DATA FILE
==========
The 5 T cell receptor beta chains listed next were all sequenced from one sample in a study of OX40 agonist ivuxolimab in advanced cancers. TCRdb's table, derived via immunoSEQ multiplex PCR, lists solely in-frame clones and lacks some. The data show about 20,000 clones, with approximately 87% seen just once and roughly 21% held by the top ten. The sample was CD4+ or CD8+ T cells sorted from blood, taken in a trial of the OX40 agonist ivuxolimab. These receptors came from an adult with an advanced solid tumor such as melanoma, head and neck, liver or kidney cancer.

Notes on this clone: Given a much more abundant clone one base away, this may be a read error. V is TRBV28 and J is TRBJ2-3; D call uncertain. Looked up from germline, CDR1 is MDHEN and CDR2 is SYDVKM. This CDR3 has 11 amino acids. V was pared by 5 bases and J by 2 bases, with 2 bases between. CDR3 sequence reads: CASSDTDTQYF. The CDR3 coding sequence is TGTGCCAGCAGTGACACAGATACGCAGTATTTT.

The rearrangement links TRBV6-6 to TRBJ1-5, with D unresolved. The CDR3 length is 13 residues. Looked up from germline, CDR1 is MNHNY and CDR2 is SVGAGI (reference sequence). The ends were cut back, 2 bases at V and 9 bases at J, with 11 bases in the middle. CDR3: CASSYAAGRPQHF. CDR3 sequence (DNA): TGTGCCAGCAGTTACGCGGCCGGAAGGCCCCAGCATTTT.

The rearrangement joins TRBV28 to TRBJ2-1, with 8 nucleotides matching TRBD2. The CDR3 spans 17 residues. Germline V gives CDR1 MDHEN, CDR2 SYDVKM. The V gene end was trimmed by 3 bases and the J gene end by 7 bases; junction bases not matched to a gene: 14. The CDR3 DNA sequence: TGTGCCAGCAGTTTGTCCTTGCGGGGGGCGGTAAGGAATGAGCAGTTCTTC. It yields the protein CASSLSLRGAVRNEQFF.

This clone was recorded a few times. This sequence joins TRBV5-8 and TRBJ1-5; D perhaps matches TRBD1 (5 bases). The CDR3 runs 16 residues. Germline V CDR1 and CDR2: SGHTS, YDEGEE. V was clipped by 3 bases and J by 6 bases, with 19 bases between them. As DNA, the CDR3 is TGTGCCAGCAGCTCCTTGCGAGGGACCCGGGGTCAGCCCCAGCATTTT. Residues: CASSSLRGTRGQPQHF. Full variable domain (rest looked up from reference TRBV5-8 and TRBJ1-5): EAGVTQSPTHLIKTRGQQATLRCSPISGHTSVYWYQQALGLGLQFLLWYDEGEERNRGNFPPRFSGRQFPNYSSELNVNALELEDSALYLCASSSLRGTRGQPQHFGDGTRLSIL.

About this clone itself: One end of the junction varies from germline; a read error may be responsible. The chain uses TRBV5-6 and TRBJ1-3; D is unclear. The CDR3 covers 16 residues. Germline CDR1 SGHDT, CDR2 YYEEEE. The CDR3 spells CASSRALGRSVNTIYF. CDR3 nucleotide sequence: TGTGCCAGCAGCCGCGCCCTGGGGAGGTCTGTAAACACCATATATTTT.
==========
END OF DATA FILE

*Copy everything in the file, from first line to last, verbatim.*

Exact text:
The 5 T cell receptor beta chains listed next were all sequenced from one sample in a study of OX40 agonist ivuxolimab in advanced cancers. TCRdb's table, derived via immunoSEQ multiplex PCR, lists solely in-frame clones and lacks some. The data show about 20,000 clones, with approximately 87% seen just once and roughly 21% held by the top ten. The sample was CD4+ or CD8+ T cells sorted from blood, taken in a trial of the OX40 agonist ivuxolimab. These receptors came from an adult with an advanced solid tumor such as melanoma, head and neck, liver or kidney cancer.

Notes on this clone: Given a much more abundant clone one base away, this may be a read error. V is TRBV28 and J is TRBJ2-3; D call uncertain. Looked up from germline, CDR1 is MDHEN and CDR2 is SYDVKM. This CDR3 has 11 amino acids. V was pared by 5 bases and J by 2 bases, with 2 bases between. CDR3 sequence reads: CASSDTDTQYF. The CDR3 coding sequence is TGTGCCAGCAGTGACACAGATACGCAGTATTTT.

The rearrangement links TRBV6-6 to TRBJ1-5, with D unresolved. The CDR3 length is 13 residues. Looked up from germline, CDR1 is MNHNY and CDR2 is SVGAGI (reference sequence). The ends were cut back, 2 bases at V and 9 bases at J, with 11 bases in the middle. CDR3: CASSYAAGRPQHF. CDR3 sequence (DNA): TGTGCCAGCAGTTACGCGGCCGGAAGGCCCCAGCATTTT.

The rearrangement joins TRBV28 to TRBJ2-1, with 8 nucleotides matching TRBD2. The CDR3 spans 17 residues. Germline V gives CDR1 MDHEN, CDR2 SYDVKM. The V gene end was trimmed by 3 bases and the J gene end by 7 bases; junction bases not matched to a gene: 14. The CDR3 DNA sequence: TGTGCCAGCAGTTTGTCCTTGCGGGGGGCGGTAAGGAATGAGCAGTTCTTC. It yields the protein CASSLSLRGAVRNEQFF.

This clone was recorded a few times. This sequence joins TRBV5-8 and TRBJ1-5; D perhaps matches TRBD1 (5 bases). The CDR3 runs 16 residues. Germline V CDR1 and CDR2: SGHTS, YDEGEE. V was clipped by 3 bases and J by 6 bases, with 19 bases between them. As DNA, the CDR3 is TGTGCCAGCAGCTCCTTGCGAGGGACCCGGGGTCAGCCCCAGCATTTT. Residues: CASSSLRGTRGQPQHF. Full variable domain (rest looked up from reference TRBV5-8 and TRBJ1-5): EAGVTQSPTHLIKTRGQQATLRCSPISGHTSVYWYQQALGLGLQFLLWYDEGEERNRGNFPPRFSGRQFPNYSSELNVNALELEDSALYLCASSSLRGTRGQPQHFGDGTRLSIL.

About this clone itself: One end of the junction varies from germline; a read error may be responsible. The chain uses TRBV5-6 and TRBJ1-3; D is unclear. The CDR3 covers 16 residues. Germline CDR1 SGHDT, CDR2 YYEEEE. The CDR3 spells CASSRALGRSVNTIYF. CDR3 nucleotide sequence: TGTGCCAGCAGCCGCGCCCTGGGGAGGTCTGTAAACACCATATATTTT.